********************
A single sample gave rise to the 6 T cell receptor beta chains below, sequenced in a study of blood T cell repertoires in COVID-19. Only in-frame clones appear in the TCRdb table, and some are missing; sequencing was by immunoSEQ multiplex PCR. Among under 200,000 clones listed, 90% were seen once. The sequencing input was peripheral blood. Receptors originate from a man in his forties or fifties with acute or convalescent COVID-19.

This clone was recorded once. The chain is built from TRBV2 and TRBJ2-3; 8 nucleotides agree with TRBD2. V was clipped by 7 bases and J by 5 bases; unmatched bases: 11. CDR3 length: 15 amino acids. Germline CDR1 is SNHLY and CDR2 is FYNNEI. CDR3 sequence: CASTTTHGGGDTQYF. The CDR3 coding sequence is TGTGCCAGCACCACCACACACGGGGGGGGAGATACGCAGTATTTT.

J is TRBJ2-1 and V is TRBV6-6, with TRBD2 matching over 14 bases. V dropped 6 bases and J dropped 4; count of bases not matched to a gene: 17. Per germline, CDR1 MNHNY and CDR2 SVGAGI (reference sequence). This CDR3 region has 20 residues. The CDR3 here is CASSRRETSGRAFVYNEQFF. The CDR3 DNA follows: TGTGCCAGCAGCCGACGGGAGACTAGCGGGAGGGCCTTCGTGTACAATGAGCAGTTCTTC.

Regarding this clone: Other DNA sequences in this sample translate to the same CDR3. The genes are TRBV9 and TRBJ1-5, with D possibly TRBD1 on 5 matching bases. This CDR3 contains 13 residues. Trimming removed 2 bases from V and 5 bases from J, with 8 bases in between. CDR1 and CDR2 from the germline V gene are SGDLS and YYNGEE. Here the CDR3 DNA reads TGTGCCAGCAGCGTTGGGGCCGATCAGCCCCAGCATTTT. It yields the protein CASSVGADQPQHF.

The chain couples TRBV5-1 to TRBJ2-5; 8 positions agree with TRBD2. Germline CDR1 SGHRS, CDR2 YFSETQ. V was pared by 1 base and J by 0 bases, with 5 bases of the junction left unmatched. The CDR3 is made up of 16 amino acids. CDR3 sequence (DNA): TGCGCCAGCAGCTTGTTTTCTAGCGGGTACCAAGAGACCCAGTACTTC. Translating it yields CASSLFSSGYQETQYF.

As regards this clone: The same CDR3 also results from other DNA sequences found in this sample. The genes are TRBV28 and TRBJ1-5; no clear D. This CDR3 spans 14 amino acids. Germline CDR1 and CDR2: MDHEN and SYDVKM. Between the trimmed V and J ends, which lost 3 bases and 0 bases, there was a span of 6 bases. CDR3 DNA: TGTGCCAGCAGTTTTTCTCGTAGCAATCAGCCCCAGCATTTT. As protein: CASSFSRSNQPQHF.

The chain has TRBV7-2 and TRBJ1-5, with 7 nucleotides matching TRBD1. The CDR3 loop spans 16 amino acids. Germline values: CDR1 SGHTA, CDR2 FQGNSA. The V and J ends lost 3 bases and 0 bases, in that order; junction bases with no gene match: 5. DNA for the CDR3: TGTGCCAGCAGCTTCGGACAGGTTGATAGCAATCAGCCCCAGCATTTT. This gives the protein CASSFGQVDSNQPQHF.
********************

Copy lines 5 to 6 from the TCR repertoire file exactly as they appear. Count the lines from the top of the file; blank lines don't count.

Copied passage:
The chain couples TRBV5-1 to TRBJ2-5; 8 positions agree with TRBD2. Germline CDR1 SGHRS, CDR2 YFSETQ. V was pared by 1 base and J by 0 bases, with 5 bases of the junction left unmatched. The CDR3 is made up of 16 amino acids. CDR3 sequence (DNA): TGCGCCAGCAGCTTGTTTTCTAGCGGGTACCAAGAGACCCAGTACTTC. Translating it yields CASSLFSSGYQETQYF.

As regards this clone: The same CDR3 also results from other DNA sequences found in this sample. The genes are TRBV28 and TRBJ1-5; no clear D. This CDR3 spans 14 amino acids. Germline CDR1 and CDR2: MDHEN and SYDVKM. Between the trimmed V and J ends, which lost 3 bases and 0 bases, there was a span of 6 bases. CDR3 DNA: TGTGCCAGCAGTTTTTCTCGTAGCAATCAGCCCCAGCATTTT. As protein: CASSFSRSNQPQHF.